AdSense

Search This Blog

Labels

Sunday, August 2, 2015

woman injured trying to get Selfie with bison at Yellowstone National Park


Yellowstone National Park is a national park located primarily in the U.S. state of Wyoming, established by the U.S. Congress and signed into law by President Ulysses S. Granton in 1872.  Yellowstone, widely held to be the first national park in the world, is known for its wildlife and its many geothermal features, especially Old Faithful Geyser, one of the most popular features in the park. Native Americans have lived in the Yellowstone region for at least 11,000 years.  In 1917, administration of the park was transferred to the National Park Service, which had been created the previous year.

Yellowstone National Park is named after the Yellowstone River, the major river running through the park. According to French-Canadian trappers in the 1800s, they asked the name of the river from the Minnetaree tribe, who live in what is now eastern Montana. They responded "Mitse a-da-zi," which literally translates as "Rock Yellow River."  It spreads over 3,472 square miles (8,987 km2).  It has many many species of wildlife.  Yellowstone is in the top five national parks for number of recreational visitors.

National parks are administered by the Department of the Interior and national forests by the Department of Agriculture. Yellowstone is a wilderness filled with natural wonders that are also potential hazards. There is no guarantee of your safety. Regulations are strictly enforced to protect you and the park's resources.  The safety instruction on wildlife reads :

Do not approach wildlife, no matter how tame or calm they appear. Always obey instructions from park staff on scene. You must stay at least 100 yards (91 m) away from bears and wolves and at least 25 yards (23 m) away from all other large animals - bison, elk, bighorn sheep, deer, moose, and coyotes. Do not feed any animals. It harms them and it is illegal.Bison can sprint three times faster than humans can run; they  are unpredictable and dangerous.Every year visitors are gored and some have been killed.  Bears are dangerous; Wolves are not normally a danger to humans, unless humans habituate them by providing them with food. No wolf has attacked a human in Yellowstone, but a few attacks have occurred in other places.Treat wolves with the same respect you give any other wild animal. If you see a wolf, do not approach it.Coyotes quickly learn bad habits like roadside begging. This may lead to aggressive behaviour toward humans. Never approach or feed a begging coyote.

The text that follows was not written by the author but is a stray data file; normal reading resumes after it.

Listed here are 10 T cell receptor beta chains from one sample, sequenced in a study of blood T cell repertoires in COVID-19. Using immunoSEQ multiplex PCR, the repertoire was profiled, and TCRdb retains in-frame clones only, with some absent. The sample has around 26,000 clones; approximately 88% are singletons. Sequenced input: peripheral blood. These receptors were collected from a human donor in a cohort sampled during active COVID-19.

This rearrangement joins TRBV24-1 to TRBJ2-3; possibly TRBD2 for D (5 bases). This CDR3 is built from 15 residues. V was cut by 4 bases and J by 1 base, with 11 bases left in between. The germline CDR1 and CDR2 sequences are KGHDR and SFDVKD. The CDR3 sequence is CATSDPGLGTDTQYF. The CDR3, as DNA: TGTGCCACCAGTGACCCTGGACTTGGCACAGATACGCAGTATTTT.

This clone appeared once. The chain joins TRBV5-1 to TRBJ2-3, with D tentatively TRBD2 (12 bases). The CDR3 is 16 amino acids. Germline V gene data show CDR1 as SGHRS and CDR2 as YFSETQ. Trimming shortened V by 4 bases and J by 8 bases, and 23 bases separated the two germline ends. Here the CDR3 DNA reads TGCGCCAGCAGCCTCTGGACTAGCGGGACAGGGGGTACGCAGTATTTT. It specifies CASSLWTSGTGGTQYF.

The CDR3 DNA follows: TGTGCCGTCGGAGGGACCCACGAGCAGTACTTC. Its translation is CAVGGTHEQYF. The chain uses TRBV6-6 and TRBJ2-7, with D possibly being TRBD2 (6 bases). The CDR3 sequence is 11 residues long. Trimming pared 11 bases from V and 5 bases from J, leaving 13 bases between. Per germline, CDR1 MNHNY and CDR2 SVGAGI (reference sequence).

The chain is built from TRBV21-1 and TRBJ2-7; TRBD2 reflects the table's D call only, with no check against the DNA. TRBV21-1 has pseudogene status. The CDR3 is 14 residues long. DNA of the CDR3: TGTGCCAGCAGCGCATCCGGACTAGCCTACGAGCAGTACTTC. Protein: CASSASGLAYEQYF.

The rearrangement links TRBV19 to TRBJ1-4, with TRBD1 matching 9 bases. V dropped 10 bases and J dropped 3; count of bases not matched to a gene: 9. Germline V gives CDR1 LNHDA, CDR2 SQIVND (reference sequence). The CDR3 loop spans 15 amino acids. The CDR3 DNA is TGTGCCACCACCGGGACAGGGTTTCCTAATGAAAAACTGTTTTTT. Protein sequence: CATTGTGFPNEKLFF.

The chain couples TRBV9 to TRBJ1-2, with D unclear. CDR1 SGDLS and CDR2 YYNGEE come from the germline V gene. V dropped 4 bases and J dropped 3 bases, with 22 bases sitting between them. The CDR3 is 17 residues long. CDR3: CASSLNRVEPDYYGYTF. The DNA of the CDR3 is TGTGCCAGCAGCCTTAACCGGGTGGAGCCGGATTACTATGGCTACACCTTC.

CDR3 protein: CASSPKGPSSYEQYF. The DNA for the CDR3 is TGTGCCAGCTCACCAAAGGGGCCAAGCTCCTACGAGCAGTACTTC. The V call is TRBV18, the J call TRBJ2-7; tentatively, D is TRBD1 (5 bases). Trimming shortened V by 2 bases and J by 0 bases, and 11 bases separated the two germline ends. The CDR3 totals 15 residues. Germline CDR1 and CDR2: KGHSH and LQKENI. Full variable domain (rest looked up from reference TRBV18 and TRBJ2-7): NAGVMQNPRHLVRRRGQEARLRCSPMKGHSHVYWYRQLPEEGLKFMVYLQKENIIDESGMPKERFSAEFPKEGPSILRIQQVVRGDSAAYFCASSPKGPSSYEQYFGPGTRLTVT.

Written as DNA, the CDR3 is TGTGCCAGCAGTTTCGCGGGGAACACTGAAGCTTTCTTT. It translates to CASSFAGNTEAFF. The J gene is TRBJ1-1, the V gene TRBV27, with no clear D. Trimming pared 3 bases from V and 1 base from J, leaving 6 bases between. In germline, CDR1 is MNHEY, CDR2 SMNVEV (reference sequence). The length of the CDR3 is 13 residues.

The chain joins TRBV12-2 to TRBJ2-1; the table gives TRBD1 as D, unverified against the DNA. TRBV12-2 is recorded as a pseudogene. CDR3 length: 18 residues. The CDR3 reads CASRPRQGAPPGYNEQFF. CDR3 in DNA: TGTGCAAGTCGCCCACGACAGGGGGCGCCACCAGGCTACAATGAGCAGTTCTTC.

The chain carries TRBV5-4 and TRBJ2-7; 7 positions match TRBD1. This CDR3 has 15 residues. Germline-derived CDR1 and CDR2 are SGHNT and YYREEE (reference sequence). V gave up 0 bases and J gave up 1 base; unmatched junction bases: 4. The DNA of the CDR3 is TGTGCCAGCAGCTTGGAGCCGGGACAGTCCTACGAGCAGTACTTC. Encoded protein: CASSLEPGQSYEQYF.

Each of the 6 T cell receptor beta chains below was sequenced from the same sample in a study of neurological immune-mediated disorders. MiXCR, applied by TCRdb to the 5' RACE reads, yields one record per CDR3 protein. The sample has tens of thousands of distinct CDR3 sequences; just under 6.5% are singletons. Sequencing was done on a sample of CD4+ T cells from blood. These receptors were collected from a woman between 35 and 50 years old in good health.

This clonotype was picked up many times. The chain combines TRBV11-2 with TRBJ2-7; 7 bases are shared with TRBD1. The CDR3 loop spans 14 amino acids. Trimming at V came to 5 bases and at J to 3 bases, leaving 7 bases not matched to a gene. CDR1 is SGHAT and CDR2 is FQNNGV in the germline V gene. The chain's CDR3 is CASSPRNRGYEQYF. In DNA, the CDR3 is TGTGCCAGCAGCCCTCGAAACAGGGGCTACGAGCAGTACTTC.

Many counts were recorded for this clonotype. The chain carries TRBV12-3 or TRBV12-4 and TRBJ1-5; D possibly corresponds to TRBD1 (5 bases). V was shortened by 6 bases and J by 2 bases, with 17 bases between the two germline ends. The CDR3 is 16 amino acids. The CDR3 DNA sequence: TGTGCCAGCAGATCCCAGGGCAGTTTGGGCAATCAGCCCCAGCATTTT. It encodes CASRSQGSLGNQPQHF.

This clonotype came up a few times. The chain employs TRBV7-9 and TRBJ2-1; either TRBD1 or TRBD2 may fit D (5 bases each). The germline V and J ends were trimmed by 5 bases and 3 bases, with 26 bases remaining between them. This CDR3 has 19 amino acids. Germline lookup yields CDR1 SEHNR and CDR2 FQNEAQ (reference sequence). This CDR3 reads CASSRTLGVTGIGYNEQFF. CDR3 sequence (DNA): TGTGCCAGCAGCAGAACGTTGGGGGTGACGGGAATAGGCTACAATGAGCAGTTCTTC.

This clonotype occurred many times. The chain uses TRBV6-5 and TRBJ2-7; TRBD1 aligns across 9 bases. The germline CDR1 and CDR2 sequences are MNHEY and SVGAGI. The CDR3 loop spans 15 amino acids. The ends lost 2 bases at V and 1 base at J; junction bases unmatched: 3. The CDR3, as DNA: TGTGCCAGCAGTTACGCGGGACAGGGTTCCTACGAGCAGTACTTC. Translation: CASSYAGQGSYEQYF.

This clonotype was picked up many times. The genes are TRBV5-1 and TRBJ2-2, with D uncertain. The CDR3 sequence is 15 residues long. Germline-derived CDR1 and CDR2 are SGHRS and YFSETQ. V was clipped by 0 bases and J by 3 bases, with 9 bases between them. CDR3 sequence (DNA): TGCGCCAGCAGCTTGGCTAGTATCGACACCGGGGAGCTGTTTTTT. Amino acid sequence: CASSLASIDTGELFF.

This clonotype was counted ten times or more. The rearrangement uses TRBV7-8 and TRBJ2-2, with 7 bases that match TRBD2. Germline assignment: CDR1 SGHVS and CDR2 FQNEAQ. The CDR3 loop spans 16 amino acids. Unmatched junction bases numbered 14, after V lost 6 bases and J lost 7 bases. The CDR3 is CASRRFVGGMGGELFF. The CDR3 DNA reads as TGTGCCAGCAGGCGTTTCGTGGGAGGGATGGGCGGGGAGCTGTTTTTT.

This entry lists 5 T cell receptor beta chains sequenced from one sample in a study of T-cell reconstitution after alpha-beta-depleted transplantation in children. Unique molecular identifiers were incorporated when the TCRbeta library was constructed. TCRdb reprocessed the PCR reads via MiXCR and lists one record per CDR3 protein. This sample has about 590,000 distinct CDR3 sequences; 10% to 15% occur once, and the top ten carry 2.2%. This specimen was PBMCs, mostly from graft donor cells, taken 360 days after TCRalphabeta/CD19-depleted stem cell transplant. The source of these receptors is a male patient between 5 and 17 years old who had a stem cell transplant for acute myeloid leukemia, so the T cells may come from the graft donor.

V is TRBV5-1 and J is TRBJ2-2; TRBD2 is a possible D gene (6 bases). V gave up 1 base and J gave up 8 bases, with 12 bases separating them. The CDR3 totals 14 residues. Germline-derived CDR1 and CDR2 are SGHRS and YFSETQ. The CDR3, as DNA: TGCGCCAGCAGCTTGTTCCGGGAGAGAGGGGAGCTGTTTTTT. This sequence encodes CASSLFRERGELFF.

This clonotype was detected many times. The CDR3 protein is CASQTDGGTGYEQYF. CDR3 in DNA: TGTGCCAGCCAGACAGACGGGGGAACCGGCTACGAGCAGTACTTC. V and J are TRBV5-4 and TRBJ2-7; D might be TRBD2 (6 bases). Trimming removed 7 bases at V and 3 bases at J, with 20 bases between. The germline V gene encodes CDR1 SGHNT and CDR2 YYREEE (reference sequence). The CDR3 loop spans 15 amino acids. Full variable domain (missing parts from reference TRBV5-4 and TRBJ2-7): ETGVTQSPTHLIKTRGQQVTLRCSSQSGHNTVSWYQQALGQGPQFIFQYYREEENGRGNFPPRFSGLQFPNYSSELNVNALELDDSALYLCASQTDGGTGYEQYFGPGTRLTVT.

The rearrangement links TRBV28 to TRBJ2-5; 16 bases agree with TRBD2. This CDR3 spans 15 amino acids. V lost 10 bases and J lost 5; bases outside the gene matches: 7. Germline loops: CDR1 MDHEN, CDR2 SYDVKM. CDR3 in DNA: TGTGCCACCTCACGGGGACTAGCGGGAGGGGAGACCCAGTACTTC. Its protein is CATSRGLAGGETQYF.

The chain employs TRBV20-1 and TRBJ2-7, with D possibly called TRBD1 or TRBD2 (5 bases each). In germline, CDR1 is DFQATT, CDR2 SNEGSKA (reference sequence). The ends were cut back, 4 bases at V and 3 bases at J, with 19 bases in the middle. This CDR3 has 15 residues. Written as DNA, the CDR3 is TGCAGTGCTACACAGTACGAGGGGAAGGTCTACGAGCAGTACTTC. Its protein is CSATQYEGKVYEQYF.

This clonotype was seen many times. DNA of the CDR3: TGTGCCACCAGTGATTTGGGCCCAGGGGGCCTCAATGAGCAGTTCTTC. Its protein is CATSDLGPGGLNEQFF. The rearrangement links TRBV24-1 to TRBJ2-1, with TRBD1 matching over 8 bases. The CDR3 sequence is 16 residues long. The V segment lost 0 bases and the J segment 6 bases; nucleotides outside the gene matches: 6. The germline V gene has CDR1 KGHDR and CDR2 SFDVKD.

There are more ….. this post is more about a 43-year-old woman from Mississippi who received minor injuries who did not care for safety rules, turned her back on a bison to get a photo with it near the Fairy Falls trailhead in Yellowstone National Park. This is the fifth person injured after approaching bison this season.

Reports state that the woman and her daughter were by the trailhead sign when they decided to take a picture with a bison that was approximately 6 yards away from them near the trail. When they turned their backs to the bison to take the picture, someone warned that they were too close. They heard the bison’s footsteps moving toward them and started to run, but the bison caught the mother on the right side, lifted her up and tossed her with its head. The woman’s father covered her with his body to protect her and the bison moved about 3 yards away. The family drove to the  nearby Clinic, where the woman was treated and released with minor injuries.

“The family said they read the warnings in both the park literature and the signage, but saw other people close to the bison, so they thought it would be OK,” said Colleen Rawlings, Old Faithful District Ranger. “People need to recognize that Yellowstone wildlife is wild, even though they seem docile. This woman was lucky that her injuries were not more severe.”

Wildlife should not be approached, regardless of how tame or calm they appear. When an animal is near a trail, boardwalk, parking lot, or in a developed area, visitors must give it a wide berth and not approach it closer than the required minimum distances: 25 yards (23 m) away from all large animals – bison, elk, bighorn sheep, deer, moose, and coyotes and at least 100 yards (91 m) away from bears and wolves.

Bison can run three times faster than humans can sprint and are unpredictable and dangerous.  It is the humans who are at fault most times….

With regards – S. Sampathkumar

27th July 2015.

No comments:

Post a Comment